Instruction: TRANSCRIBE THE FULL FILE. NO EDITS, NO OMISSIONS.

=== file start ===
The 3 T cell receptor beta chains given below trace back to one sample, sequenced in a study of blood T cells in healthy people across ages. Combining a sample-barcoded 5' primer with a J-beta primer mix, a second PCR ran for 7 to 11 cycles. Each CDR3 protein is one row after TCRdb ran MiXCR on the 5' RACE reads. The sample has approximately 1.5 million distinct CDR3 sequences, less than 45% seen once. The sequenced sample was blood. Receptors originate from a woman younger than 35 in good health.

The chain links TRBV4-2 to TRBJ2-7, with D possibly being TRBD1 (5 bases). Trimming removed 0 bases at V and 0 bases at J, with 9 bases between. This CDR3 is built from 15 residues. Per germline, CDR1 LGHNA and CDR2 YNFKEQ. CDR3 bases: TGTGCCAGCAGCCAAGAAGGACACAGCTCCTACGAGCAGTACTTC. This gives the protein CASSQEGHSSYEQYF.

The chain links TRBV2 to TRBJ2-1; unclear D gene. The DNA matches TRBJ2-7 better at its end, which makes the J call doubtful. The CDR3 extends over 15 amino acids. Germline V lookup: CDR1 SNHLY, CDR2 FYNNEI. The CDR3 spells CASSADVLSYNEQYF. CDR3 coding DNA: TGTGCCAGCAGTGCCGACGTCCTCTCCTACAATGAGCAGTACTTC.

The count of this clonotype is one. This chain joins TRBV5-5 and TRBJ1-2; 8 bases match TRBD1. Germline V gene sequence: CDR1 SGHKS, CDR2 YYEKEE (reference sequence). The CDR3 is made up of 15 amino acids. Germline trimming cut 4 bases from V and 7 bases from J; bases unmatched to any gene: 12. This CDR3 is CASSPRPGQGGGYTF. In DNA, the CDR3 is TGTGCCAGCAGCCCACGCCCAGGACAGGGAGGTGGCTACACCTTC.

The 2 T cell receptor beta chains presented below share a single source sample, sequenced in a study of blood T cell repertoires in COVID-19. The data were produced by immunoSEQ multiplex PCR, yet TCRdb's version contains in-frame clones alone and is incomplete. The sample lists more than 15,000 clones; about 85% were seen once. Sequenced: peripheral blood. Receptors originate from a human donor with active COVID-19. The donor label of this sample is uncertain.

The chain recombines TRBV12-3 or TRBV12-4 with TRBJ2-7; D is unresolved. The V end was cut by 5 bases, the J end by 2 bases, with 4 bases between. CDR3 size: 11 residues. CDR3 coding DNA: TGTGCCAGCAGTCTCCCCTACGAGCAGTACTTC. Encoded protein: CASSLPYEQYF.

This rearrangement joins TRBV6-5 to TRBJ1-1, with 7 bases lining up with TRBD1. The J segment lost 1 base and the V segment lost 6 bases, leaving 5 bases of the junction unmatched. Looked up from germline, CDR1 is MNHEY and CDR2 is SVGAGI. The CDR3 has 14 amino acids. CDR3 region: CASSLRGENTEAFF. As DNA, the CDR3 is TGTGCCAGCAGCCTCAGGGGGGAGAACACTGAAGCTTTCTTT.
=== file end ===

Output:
The 3 T cell receptor beta chains given below trace back to one sample, sequenced in a study of blood T cells in healthy people across ages. Combining a sample-barcoded 5' primer with a J-beta primer mix, a second PCR ran for 7 to 11 cycles. Each CDR3 protein is one row after TCRdb ran MiXCR on the 5' RACE reads. The sample has approximately 1.5 million distinct CDR3 sequences, less than 45% seen once. The sequenced sample was blood. Receptors originate from a woman younger than 35 in good health.

The chain links TRBV4-2 to TRBJ2-7, with D possibly being TRBD1 (5 bases). Trimming removed 0 bases at V and 0 bases at J, with 9 bases between. This CDR3 is built from 15 residues. Per germline, CDR1 LGHNA and CDR2 YNFKEQ. CDR3 bases: TGTGCCAGCAGCCAAGAAGGACACAGCTCCTACGAGCAGTACTTC. This gives the protein CASSQEGHSSYEQYF.

The chain links TRBV2 to TRBJ2-1; unclear D gene. The DNA matches TRBJ2-7 better at its end, which makes the J call doubtful. The CDR3 extends over 15 amino acids. Germline V lookup: CDR1 SNHLY, CDR2 FYNNEI. The CDR3 spells CASSADVLSYNEQYF. CDR3 coding DNA: TGTGCCAGCAGTGCCGACGTCCTCTCCTACAATGAGCAGTACTTC.

The count of this clonotype is one. This chain joins TRBV5-5 and TRBJ1-2; 8 bases match TRBD1. Germline V gene sequence: CDR1 SGHKS, CDR2 YYEKEE (reference sequence). The CDR3 is made up of 15 amino acids. Germline trimming cut 4 bases from V and 7 bases from J; bases unmatched to any gene: 12. This CDR3 is CASSPRPGQGGGYTF. In DNA, the CDR3 is TGTGCCAGCAGCCCACGCCCAGGACAGGGAGGTGGCTACACCTTC.

The 2 T cell receptor beta chains presented below share a single source sample, sequenced in a study of blood T cell repertoires in COVID-19. The data were produced by immunoSEQ multiplex PCR, yet TCRdb's version contains in-frame clones alone and is incomplete. The sample lists more than 15,000 clones; about 85% were seen once. Sequenced: peripheral blood. Receptors originate from a human donor with active COVID-19. The donor label of this sample is uncertain.

The chain recombines TRBV12-3 or TRBV12-4 with TRBJ2-7; D is unresolved. The V end was cut by 5 bases, the J end by 2 bases, with 4 bases between. CDR3 size: 11 residues. CDR3 coding DNA: TGTGCCAGCAGTCTCCCCTACGAGCAGTACTTC. Encoded protein: CASSLPYEQYF.

This rearrangement joins TRBV6-5 to TRBJ1-1, with 7 bases lining up with TRBD1. The J segment lost 1 base and the V segment lost 6 bases, leaving 5 bases of the junction unmatched. Looked up from germline, CDR1 is MNHEY and CDR2 is SVGAGI. The CDR3 has 14 amino acids. CDR3 region: CASSLRGENTEAFF. As DNA, the CDR3 is TGTGCCAGCAGCCTCAGGGGGGAGAACACTGAAGCTTTCTTT.